From October 16 to 21, 2022 Track Two will convene experts from across the globe at Esalen Institute in Big Sur to discuss how best to resolve conflicts that are preventing cooperation on significant non-jurisdictional Ocean protections. The convenings will help experts establish common ground and friendships that can positively impact negotiations on sensitive marine systems. We are focusing on a proposed network of marine protected areas (MPAs) in the Southern Ocean around Antarctica.
Currently a global body known as the CCAMLR (Commission for the Conservation of Antarctic Marine Living Resources) has determined an important step towards protecting the Ocean is to establish marine protected areas along approximately 50% of the Antarctic shoreline.
Krill and toothfish fishing are active in these seas and takes by parties to CCAMLR, including Russia and China, are growing substantively each year as global demand for krill oil and protein rises. Krill are the foundational (and therefore keystone) species for the Southern Ocean, providing food for marine mammals, birds and fish. Krill decline leads to other consequential collapses in marine life, and these lessen the Ocean's capacity to remove carbon from the atmosphere, accelerating already high-impact warming trends.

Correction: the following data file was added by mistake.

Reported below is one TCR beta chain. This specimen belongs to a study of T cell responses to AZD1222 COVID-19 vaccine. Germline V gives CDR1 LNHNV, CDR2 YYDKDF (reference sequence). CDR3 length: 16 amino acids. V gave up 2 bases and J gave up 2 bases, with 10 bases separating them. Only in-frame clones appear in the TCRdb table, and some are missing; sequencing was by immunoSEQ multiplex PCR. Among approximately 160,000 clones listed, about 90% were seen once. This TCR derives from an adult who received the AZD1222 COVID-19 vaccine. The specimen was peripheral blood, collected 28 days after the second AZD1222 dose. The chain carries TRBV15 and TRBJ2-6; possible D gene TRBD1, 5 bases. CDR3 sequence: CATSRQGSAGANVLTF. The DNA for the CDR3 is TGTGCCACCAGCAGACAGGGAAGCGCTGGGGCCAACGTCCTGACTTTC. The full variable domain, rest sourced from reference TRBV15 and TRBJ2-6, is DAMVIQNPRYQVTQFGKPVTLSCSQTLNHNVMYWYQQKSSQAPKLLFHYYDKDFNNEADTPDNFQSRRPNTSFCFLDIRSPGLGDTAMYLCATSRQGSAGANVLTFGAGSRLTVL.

Climate change is increasing ocean acidification, leading to other vulnerabilities for marine species and particularly krill and plankton. Fishing therefore exacerbates an already sensitive circumstance in the ocean.
Antarctica and its glaciers are melting at increasing speed (if the Antarctica ice field melts it will raise the ocean level by 60m.)
At this year's meeting of CCAMLR, to which the US, Russia and China are all party, China and Russia, among others, blocked all proposals to establish new MPAs in the Southern Ocean, claiming geo-political intention by the proponents of the MPAs (a number of Latin American and EU countries as well as Great Britain.) Ten years ago, all member states to CCAMLR agreed by consensus that the network of MPAs should be established in the Southern Ocean. In 2016 the first MPA Ross Sea was established by consensus of the CCAMLR member states; since that time Russia and China have been blocking the establishment of the Antarctic Peninsula, Weddell Sea and Eastern Southern Ocean MPAs.
Track Two's goal is to bring together influential players from Russia, China and the US to discuss the proposed MPAs and to help each group present their concerns so that these might be addressed in future CCAMLR negotiations.